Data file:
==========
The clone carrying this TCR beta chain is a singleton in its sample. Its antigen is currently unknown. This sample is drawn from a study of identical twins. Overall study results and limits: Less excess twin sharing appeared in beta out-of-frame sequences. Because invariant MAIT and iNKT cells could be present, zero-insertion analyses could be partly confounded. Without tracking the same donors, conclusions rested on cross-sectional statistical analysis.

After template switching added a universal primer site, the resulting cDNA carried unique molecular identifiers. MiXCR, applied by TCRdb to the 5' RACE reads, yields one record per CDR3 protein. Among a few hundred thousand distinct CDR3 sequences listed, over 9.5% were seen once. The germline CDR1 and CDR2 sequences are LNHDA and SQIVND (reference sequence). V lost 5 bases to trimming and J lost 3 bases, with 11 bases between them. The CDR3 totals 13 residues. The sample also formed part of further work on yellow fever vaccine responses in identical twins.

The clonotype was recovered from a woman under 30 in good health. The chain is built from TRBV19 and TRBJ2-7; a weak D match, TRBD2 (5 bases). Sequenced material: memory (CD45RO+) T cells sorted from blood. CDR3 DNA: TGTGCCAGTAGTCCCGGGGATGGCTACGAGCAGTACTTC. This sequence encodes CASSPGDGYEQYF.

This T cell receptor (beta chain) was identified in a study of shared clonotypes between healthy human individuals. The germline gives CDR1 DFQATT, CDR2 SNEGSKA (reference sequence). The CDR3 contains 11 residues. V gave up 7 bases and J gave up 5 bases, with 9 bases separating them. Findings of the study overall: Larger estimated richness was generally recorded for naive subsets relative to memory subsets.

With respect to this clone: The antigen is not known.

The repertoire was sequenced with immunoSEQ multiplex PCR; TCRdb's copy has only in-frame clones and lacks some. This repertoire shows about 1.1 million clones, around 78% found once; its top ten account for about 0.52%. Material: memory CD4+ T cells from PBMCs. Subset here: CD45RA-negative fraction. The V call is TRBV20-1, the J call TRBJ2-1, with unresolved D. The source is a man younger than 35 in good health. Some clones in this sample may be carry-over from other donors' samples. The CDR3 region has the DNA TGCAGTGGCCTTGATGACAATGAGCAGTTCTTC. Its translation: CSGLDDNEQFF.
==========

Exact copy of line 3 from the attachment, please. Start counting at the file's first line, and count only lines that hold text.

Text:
The clonotype was recovered from a woman under 30 in good health. The chain is built from TRBV19 and TRBJ2-7; a weak D match, TRBD2 (5 bases). Sequenced material: memory (CD45RO+) T cells sorted from blood. CDR3 DNA: TGTGCCAGTAGTCCCGGGGATGGCTACGAGCAGTACTTC. This sequence encodes CASSPGDGYEQYF.